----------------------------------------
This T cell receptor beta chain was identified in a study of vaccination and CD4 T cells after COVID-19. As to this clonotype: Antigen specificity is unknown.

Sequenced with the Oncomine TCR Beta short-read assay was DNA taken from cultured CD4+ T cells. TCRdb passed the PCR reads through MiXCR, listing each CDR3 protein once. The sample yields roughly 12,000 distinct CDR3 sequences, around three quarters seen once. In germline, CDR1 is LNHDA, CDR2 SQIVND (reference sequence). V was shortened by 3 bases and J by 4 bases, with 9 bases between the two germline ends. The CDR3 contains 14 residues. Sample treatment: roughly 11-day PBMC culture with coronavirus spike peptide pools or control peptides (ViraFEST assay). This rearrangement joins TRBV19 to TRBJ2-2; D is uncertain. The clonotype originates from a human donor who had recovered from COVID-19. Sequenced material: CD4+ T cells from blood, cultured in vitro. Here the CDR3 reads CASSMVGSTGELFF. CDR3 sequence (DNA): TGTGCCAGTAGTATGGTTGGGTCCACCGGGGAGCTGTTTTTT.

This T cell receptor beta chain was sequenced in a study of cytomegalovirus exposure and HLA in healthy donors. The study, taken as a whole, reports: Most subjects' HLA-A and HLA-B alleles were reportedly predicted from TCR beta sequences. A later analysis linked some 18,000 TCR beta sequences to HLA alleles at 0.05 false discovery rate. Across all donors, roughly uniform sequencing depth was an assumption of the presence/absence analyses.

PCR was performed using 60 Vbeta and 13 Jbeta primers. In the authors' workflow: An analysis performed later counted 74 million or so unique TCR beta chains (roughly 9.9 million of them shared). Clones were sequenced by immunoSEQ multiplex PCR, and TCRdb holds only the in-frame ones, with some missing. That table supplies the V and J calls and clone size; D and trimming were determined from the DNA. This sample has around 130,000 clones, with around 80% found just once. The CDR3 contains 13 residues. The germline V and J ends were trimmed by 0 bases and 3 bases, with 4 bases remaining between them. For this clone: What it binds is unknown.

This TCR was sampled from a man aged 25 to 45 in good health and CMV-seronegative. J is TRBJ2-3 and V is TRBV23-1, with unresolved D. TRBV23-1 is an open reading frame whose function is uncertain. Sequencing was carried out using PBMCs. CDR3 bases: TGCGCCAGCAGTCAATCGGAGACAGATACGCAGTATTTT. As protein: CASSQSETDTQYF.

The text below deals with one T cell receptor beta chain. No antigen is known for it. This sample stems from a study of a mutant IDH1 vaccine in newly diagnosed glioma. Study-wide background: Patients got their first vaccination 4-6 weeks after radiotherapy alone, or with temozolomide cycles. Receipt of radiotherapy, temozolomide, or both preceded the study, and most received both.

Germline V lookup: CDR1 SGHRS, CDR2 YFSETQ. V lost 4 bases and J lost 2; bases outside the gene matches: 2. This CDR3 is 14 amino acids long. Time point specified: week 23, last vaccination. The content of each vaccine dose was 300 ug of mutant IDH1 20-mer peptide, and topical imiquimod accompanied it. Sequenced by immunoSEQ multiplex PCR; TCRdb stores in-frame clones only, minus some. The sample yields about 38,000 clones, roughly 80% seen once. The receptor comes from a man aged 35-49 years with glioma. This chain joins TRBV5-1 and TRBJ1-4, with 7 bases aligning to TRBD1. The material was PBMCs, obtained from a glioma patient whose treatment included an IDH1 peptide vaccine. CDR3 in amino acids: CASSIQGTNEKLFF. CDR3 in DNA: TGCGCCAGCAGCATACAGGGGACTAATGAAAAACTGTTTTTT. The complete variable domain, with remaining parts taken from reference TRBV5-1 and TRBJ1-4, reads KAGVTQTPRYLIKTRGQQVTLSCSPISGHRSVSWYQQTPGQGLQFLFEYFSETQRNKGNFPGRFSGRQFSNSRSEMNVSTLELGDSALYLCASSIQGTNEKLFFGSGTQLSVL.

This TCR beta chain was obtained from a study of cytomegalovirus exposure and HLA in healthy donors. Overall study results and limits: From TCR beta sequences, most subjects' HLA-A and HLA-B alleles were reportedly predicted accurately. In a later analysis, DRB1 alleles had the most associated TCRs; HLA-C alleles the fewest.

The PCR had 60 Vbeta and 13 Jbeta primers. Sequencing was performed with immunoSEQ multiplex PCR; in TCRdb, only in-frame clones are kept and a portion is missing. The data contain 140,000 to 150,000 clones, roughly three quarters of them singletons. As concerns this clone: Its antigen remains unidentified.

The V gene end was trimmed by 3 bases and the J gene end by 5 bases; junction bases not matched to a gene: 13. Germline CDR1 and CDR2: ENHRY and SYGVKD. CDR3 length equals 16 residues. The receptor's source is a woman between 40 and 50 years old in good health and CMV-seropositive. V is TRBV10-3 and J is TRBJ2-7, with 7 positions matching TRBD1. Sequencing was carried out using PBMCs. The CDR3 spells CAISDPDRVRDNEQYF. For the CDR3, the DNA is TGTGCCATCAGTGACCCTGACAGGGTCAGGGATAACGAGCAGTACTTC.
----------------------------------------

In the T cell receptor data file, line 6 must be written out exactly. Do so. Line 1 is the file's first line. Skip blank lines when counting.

The text below deals with one T cell receptor beta chain. No antigen is known for it. This sample stems from a study of a mutant IDH1 vaccine in newly diagnosed glioma. Study-wide background: Patients got their first vaccination 4-6 weeks after radiotherapy alone, or with temozolomide cycles. Receipt of radiotherapy, temozolomide, or both preceded the study, and most received both.